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AAPG Bulletin, V.
Thermal history of potential gas reservoir rocks in the eastern Parnaíba Basin, Brazil
Márcio Cardoso Jr.,1 Farid Chemale Jr.,2 Christie H. Engelmann de Oliveira,3 Carlos Emanoel de Souza Cruz,4 Carlos Jorge de Abreu,5 and Frederico Antonio Genezini6
1Programa de Pós-Graduação em Geologia, Universidade do Vale do Rio dos Sinos (UNISINOS), São Leopoldo, Rio Grande do Sul, Brazil; [email protected]
2Programa de Pós-Graduação em Geologia, UNISINOS, São Leopoldo, Rio Grande do Sul, Brazil; [email protected], [email protected]
3Programa de Pós-Graduação em Geologia, UNISINOS, São Leopoldo, Rio Grande do Sul, Brazil; [email protected]
4Instituto de Geociências, Universidade de Brasília, Brasília, Federal District, Brazil; [email protected]
5Instituto de Geociências, Universidade de Brasília, Brasília, Federal District, Brazil; [email protected]
6Instituto de Pesquisas Energéticas e Nucleares-Comissão Nacional de Energia Nuclear (IPEN-CNEN) São Paulo, Brazil; [email protected]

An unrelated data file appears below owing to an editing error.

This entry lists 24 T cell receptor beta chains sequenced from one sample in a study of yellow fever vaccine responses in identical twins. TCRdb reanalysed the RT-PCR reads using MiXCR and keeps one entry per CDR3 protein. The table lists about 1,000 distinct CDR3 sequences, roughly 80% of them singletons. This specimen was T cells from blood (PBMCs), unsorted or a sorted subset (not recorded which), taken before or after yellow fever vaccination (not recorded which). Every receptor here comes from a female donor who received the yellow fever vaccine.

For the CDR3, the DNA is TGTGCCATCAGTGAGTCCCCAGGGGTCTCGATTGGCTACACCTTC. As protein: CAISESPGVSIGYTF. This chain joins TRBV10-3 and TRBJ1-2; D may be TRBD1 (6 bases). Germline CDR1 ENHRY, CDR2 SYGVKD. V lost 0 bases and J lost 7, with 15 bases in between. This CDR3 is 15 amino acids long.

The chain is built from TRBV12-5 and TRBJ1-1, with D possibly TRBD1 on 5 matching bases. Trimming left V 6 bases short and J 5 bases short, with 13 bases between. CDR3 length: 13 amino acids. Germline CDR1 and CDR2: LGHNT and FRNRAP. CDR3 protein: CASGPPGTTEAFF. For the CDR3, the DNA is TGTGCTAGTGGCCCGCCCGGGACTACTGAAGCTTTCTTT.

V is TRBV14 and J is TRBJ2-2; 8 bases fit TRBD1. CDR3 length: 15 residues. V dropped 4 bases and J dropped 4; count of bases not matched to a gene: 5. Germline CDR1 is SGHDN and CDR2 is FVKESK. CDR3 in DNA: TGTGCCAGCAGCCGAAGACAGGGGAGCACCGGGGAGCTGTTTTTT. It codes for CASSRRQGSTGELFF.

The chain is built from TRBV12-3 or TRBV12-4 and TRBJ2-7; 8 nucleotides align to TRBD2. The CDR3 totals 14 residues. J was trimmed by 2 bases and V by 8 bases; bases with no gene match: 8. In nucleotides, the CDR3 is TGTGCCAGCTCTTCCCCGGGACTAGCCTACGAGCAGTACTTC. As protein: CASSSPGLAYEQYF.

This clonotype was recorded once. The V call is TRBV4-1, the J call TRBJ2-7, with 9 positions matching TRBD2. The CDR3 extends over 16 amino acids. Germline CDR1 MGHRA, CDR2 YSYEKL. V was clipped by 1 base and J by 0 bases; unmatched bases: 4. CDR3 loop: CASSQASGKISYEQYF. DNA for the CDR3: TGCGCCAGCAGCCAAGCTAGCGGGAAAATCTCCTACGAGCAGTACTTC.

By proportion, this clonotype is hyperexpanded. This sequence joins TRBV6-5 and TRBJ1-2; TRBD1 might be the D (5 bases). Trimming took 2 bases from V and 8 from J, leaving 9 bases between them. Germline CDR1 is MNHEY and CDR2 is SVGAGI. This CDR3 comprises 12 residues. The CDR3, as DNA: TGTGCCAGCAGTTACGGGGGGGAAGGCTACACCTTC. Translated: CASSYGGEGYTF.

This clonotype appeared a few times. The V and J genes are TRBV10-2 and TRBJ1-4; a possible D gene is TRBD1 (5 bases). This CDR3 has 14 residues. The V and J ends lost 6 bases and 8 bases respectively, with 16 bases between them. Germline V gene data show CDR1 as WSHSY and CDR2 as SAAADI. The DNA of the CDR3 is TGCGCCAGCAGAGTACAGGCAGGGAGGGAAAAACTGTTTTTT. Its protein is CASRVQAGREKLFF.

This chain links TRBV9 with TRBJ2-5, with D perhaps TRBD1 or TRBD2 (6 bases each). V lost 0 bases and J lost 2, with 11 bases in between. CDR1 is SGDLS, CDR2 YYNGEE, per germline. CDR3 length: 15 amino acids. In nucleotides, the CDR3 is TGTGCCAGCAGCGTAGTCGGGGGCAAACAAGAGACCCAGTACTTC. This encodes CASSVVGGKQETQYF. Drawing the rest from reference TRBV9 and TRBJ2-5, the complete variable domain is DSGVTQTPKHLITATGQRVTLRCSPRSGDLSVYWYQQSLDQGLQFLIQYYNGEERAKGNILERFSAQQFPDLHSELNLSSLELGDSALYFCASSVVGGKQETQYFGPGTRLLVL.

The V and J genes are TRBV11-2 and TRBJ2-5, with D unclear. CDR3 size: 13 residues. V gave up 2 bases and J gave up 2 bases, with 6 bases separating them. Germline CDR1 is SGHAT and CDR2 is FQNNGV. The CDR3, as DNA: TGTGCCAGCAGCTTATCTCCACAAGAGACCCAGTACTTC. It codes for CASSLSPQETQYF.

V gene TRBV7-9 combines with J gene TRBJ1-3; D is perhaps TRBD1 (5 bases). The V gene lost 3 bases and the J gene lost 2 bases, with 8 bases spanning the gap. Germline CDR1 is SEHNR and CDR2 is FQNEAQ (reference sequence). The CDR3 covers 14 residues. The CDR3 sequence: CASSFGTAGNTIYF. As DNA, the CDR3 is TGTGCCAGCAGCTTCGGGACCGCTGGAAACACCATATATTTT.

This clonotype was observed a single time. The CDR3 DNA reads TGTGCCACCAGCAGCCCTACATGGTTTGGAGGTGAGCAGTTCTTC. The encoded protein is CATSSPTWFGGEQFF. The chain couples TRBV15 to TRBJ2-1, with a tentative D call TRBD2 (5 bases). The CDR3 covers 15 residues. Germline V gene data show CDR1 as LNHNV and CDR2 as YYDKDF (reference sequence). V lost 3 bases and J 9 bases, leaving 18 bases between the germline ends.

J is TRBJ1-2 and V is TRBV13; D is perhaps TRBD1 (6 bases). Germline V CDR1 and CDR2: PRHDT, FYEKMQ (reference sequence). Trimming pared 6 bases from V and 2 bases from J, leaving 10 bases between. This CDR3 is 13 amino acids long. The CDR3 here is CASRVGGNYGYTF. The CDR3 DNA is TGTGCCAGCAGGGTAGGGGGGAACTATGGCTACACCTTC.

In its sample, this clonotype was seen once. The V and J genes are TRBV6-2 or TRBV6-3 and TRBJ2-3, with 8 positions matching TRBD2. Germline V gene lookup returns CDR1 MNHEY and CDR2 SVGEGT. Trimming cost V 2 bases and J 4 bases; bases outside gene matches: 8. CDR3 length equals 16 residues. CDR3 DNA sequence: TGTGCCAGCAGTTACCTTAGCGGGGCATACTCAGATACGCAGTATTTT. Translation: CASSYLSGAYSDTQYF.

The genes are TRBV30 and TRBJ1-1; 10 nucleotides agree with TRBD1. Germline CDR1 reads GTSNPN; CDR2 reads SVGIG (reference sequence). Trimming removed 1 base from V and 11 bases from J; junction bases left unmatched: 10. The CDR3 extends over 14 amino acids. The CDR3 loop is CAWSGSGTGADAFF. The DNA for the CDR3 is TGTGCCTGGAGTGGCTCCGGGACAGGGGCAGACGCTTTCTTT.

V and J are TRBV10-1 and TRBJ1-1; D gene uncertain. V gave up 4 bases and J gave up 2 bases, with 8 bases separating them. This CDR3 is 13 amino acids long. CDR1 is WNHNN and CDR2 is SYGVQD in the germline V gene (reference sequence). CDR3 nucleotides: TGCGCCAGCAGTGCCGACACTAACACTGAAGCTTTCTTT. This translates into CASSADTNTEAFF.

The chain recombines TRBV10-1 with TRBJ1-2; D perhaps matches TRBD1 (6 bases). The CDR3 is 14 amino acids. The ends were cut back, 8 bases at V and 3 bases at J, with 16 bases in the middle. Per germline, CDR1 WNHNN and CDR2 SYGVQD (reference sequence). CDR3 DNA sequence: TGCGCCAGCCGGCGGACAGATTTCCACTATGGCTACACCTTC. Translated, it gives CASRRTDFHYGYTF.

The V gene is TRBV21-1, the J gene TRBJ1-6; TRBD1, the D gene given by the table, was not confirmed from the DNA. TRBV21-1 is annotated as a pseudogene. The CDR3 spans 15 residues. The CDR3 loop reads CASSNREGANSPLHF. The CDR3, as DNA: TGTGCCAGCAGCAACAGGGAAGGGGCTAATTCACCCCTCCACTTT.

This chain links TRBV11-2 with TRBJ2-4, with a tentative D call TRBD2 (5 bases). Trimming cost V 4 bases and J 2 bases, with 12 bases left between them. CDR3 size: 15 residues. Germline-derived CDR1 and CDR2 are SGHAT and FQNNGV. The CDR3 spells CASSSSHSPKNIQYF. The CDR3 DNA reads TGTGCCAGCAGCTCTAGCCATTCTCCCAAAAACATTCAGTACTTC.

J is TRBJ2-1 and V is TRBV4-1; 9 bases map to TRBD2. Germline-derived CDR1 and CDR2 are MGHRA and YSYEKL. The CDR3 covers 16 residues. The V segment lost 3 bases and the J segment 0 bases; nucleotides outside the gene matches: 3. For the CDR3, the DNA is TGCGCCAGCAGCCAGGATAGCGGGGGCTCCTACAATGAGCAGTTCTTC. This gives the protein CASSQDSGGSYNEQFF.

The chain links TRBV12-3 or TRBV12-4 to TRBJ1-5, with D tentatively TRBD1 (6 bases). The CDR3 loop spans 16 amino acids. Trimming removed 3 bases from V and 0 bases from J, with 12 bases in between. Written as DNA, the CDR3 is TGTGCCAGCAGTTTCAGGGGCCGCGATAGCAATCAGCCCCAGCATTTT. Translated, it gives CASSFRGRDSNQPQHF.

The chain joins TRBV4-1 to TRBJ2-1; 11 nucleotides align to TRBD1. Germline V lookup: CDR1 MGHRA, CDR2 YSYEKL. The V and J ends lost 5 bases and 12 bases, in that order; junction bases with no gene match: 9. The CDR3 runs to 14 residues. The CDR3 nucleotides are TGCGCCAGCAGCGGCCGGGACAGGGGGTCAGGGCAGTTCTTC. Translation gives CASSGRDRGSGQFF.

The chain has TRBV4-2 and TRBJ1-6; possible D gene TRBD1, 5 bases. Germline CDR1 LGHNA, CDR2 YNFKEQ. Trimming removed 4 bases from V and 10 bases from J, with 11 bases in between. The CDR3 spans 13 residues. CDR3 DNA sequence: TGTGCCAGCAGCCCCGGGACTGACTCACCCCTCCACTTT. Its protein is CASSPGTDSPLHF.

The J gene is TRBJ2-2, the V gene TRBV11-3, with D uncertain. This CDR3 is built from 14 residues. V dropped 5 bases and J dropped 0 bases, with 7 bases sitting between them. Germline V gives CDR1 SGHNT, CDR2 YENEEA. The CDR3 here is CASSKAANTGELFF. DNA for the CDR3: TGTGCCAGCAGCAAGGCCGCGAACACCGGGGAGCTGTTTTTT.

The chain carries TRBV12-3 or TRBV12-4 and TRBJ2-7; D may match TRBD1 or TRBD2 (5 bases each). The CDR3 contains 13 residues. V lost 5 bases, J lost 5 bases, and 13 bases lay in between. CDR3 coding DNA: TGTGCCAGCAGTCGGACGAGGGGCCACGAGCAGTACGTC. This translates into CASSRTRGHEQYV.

The Parnaíba Basin is a major intracratonic sedimentary basin in Brazil with unconventional petroleum systems as a potential natural resource formed by the influence of igneous intrusions. To constrain the thermal history of unexplored potential reservoir rocks in the eastern part of the Parnaíba Basin, sedimentary rocks near intrusions were analyzed by petrography and thermochronology (apatite fission-track [AFT] and zircon fission-track [ZFT] dating). Petrography shows grain dissolution and carbonate pore filling generated by thermal destabilization of feldspars. The AFT results indicate partial annealing by the last magmatic event in the basin, and ZFT results show ages of maximum paleotemperature compatible with the Sardinha magmatic event (120–130 Ma). In thermal history models, rocks close to intrusions experienced maximum paleotemperatures above 300°C, which is higher than what is considered favorable for reservoir rocks. Hydrothermal fluids modified the diagenetic evolution of the succession by dissolving and precipitating carbonate cement in pore spaces. In the studied area, at distances greater than 50 m (>164 ft) from the intrusion, the rocks were not substantially altered, and in terms of paleotemperature, they can be considered potentially viable reservoirs. The thermal history analysis of potential tight gas sandstone reservoirs affected by intrusive bodies is valuable for characterizing the thermal enhancement or destruction of the reservoir’s qualities.
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